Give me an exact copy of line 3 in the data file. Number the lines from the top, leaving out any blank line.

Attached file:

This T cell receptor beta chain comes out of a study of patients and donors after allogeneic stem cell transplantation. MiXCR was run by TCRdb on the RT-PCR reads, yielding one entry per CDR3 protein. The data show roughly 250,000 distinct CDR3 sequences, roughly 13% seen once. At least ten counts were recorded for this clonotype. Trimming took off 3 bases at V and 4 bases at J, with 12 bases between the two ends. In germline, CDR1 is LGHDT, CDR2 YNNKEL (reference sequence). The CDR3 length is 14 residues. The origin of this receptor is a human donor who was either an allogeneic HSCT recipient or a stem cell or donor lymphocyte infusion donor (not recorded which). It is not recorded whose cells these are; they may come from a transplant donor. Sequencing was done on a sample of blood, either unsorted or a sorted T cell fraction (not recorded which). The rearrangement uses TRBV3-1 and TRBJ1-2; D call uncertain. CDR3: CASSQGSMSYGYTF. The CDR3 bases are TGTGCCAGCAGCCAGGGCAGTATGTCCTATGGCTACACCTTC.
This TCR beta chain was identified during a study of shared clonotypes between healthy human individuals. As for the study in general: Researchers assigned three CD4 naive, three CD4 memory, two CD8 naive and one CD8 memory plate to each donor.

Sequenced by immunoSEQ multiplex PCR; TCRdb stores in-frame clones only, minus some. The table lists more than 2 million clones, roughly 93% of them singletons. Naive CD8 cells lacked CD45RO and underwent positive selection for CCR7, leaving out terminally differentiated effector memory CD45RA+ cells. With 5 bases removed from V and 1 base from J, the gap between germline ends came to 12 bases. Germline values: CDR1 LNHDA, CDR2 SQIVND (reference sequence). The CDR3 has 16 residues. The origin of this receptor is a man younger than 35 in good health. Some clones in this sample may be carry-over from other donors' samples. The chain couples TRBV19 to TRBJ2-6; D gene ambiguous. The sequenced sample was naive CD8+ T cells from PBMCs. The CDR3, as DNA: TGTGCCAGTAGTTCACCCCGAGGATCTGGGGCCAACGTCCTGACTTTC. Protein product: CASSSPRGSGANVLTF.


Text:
Sequenced by immunoSEQ multiplex PCR; TCRdb stores in-frame clones only, minus some. The table lists more than 2 million clones, roughly 93% of them singletons. Naive CD8 cells lacked CD45RO and underwent positive selection for CCR7, leaving out terminally differentiated effector memory CD45RA+ cells. With 5 bases removed from V and 1 base from J, the gap between germline ends came to 12 bases. Germline values: CDR1 LNHDA, CDR2 SQIVND (reference sequence). The CDR3 has 16 residues. The origin of this receptor is a man younger than 35 in good health. Some clones in this sample may be carry-over from other donors' samples. The chain couples TRBV19 to TRBJ2-6; D gene ambiguous. The sequenced sample was naive CD8+ T cells from PBMCs. The CDR3, as DNA: TGTGCCAGTAGTTCACCCCGAGGATCTGGGGCCAACGTCCTGACTTTC. Protein product: CASSSPRGSGANVLTF.